[As to the tenableness of this assumption, see 1 Samuel xxv. 32, 33: "Blessed be the LORD God of Israel, who sent thee this day to meet me; and blessed be thy advice; and blessed be thou." Acts xx. 32: "I commend you to God, and to the word of his grace, which is able to build you up, and to give you an inheritance among all them which are sanctified." Tobit xi. 13: "Blessed art thou, O God, and blessed is thy name for ever; and blessed are all thine holy angels." See also Psalm lxxii. 18, 19; cv. 4; Hosea iii. 5; Ephesians vi. 10.]

[See 1 Corinthians x. 2: The Israelites "were all baptized unto Moses in the cloud and in the sea." Ch. i. 13: "Were ye baptized in the name of Paul?" Romans vi. 3: "Know ye not, that so many of us as were baptized into Jesus Christ were baptized into his death?" See also Matthew iii. 11; 1 Corinthians xii. 13.]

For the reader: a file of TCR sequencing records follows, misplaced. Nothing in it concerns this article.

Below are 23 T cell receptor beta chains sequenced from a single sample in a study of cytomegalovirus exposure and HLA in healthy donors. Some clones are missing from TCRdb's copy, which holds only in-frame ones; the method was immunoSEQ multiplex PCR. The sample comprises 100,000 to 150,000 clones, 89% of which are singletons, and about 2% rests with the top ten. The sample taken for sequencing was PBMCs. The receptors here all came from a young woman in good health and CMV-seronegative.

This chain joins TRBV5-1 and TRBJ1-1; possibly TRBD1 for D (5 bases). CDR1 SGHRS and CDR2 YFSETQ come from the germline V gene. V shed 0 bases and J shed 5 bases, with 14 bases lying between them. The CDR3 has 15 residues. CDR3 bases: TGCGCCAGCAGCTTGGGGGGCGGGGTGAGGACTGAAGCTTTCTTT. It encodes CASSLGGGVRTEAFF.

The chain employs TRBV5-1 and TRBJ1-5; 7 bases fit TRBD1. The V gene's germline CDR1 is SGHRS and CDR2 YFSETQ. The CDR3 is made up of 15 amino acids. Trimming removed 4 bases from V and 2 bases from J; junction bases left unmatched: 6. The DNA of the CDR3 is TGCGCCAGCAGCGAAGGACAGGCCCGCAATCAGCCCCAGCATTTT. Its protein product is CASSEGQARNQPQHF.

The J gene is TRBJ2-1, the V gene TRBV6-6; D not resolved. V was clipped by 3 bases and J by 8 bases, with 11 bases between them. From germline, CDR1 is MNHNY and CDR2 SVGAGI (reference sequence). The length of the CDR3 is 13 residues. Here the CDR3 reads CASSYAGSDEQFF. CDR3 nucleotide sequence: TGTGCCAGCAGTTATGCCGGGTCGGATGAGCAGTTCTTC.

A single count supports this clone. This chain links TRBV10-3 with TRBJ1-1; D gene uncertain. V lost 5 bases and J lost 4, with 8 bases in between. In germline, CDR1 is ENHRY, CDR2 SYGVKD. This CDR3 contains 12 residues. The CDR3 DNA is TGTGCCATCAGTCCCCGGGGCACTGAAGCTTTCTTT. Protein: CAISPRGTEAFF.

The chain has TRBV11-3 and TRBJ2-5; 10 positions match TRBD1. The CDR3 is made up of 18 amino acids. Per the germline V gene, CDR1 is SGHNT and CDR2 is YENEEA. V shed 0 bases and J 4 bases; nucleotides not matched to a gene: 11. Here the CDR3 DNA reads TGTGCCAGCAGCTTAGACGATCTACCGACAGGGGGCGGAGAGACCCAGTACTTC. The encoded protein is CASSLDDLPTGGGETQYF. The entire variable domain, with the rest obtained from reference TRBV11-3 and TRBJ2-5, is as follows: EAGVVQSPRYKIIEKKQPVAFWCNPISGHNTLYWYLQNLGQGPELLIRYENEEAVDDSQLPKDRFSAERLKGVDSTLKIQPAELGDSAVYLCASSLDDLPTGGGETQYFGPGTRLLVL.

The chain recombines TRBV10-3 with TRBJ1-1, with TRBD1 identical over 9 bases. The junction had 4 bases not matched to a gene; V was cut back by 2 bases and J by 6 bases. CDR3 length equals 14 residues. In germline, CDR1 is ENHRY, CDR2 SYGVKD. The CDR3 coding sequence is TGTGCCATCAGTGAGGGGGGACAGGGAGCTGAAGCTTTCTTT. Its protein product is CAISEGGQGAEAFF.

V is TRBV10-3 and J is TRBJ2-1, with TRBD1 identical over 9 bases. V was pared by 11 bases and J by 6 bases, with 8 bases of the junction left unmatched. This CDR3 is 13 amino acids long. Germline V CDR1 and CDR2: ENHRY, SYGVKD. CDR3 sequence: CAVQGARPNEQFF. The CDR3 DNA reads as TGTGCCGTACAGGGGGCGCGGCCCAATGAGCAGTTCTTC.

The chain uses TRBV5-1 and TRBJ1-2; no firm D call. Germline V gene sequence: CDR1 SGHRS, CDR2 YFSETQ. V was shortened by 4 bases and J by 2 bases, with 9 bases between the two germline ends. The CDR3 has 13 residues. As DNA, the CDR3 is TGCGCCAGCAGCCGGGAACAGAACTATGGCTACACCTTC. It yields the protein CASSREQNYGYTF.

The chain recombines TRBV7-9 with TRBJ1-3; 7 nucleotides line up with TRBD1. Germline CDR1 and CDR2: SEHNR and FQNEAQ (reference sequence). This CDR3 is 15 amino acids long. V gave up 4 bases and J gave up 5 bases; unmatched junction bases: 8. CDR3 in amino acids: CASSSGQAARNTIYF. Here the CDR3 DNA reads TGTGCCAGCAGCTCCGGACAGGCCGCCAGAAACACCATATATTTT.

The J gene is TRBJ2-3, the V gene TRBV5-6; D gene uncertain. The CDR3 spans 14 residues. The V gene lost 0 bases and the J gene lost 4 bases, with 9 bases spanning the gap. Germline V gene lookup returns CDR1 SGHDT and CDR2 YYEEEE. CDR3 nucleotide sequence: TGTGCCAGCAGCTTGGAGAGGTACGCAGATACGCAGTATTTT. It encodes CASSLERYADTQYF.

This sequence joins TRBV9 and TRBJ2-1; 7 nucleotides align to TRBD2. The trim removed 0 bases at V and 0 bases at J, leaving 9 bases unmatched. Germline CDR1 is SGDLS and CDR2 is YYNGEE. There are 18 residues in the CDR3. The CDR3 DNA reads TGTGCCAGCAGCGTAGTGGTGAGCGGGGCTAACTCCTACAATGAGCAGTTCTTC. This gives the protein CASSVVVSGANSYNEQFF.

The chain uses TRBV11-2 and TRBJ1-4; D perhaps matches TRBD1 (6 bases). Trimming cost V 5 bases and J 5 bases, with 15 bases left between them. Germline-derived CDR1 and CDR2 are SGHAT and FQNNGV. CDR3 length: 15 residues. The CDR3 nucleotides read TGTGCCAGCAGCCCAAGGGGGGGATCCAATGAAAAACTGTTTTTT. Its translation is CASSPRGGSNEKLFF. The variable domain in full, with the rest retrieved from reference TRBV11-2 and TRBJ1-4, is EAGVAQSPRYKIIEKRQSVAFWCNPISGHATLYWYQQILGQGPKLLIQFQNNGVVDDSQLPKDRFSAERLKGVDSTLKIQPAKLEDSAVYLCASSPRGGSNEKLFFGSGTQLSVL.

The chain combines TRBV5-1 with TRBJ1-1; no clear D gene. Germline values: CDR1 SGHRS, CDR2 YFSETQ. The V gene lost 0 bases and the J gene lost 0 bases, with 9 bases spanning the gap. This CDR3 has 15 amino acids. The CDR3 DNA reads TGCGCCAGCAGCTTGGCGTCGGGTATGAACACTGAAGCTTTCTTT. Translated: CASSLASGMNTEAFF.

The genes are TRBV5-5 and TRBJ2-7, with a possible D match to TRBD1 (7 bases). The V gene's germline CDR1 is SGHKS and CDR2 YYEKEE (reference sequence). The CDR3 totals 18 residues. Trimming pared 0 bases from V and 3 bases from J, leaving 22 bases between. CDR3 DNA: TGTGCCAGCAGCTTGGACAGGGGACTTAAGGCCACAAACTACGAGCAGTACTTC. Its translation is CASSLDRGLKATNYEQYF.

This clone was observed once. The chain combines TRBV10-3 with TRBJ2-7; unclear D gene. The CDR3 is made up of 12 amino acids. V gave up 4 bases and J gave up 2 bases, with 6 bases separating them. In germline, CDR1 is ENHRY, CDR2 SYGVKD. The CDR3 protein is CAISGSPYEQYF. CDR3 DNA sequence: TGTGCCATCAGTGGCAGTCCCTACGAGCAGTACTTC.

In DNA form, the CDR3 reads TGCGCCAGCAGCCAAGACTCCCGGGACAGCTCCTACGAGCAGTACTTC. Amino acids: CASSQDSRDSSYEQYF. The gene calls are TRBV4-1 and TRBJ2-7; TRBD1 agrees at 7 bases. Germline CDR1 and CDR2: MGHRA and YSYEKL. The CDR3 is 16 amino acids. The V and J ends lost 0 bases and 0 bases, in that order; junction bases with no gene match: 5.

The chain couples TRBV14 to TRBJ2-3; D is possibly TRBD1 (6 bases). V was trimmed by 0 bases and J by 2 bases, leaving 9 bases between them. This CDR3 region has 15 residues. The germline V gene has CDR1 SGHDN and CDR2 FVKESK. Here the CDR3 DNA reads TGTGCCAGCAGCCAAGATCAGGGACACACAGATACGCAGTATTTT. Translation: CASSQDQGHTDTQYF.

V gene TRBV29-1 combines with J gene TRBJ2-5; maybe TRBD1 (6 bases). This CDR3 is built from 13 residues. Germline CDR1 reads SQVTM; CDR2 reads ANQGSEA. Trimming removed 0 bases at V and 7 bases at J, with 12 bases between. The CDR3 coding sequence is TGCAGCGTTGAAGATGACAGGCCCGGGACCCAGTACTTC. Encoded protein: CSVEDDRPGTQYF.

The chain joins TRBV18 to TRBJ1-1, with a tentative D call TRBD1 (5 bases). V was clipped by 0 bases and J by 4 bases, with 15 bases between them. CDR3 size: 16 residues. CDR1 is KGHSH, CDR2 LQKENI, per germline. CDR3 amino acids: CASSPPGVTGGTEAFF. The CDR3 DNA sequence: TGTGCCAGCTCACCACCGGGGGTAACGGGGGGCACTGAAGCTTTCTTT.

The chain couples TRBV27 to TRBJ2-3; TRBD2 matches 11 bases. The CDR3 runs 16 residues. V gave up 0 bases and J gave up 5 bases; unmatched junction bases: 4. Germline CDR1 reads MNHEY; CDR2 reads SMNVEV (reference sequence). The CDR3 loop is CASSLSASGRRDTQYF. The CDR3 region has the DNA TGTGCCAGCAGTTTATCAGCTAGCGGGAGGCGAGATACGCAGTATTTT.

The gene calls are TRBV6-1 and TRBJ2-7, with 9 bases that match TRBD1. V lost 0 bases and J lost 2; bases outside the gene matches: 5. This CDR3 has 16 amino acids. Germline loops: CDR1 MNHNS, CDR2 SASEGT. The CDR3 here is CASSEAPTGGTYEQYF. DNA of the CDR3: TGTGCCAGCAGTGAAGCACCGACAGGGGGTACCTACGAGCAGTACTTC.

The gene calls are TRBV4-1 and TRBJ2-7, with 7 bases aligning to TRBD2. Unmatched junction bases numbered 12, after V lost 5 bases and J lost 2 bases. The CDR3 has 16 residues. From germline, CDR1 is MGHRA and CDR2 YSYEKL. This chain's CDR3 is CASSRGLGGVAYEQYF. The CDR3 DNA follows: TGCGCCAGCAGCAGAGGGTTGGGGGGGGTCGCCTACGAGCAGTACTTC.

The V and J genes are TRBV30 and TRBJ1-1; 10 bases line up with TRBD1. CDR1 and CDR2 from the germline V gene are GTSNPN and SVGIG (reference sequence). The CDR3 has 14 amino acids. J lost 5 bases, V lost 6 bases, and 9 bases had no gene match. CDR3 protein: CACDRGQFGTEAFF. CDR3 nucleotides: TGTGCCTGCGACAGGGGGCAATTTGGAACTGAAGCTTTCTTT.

mentioned together, they must all be of equal dignity; so that, in the present case, the Father being God, the same character must also belong to the Son and holy spirit.

These are the only grounds on which the deity of the Son and of the holy spirit can be inferred from the passage before us. But at this point of the reasoning, if we have arrived at any doctrine, it is the doctrine of the existence of three Gods. In order, therefore, to conclude the proof of the Trinity from this passage, it is necessary further to as

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That when three persons are thus mentioned together in a sentence, they must be regarded as constituting but one Being.

UNDER this head may be explained the title "SON OF GOD" as applied to Christ; on which I have before had occasion to remark. The Trinitarian supposes it to be evidence of the deity of Christ; because as the son of a man has the nature of a man, so the Son of God must have a divine nature.